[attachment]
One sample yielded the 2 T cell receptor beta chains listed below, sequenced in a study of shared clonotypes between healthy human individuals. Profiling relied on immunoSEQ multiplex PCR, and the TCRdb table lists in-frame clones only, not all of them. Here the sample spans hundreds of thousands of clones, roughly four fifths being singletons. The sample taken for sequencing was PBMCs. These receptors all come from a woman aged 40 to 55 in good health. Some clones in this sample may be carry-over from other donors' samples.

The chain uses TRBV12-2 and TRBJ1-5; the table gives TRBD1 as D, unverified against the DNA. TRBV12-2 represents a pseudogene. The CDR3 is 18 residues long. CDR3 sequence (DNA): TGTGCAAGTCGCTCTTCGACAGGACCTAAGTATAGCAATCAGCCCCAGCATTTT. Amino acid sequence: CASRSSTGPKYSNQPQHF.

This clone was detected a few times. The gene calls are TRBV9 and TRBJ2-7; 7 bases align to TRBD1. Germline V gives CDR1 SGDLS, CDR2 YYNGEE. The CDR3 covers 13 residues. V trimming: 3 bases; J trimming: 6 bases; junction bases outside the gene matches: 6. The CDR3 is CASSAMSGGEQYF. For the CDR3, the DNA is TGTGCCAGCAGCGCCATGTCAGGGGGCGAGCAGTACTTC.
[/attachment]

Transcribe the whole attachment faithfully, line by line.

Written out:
One sample yielded the 2 T cell receptor beta chains listed below, sequenced in a study of shared clonotypes between healthy human individuals. Profiling relied on immunoSEQ multiplex PCR, and the TCRdb table lists in-frame clones only, not all of them. Here the sample spans hundreds of thousands of clones, roughly four fifths being singletons. The sample taken for sequencing was PBMCs. These receptors all come from a woman aged 40 to 55 in good health. Some clones in this sample may be carry-over from other donors' samples.

The chain uses TRBV12-2 and TRBJ1-5; the table gives TRBD1 as D, unverified against the DNA. TRBV12-2 represents a pseudogene. The CDR3 is 18 residues long. CDR3 sequence (DNA): TGTGCAAGTCGCTCTTCGACAGGACCTAAGTATAGCAATCAGCCCCAGCATTTT. Amino acid sequence: CASRSSTGPKYSNQPQHF.

This clone was detected a few times. The gene calls are TRBV9 and TRBJ2-7; 7 bases align to TRBD1. Germline V gives CDR1 SGDLS, CDR2 YYNGEE. The CDR3 covers 13 residues. V trimming: 3 bases; J trimming: 6 bases; junction bases outside the gene matches: 6. The CDR3 is CASSAMSGGEQYF. For the CDR3, the DNA is TGTGCCAGCAGCGCCATGTCAGGGGGCGAGCAGTACTTC.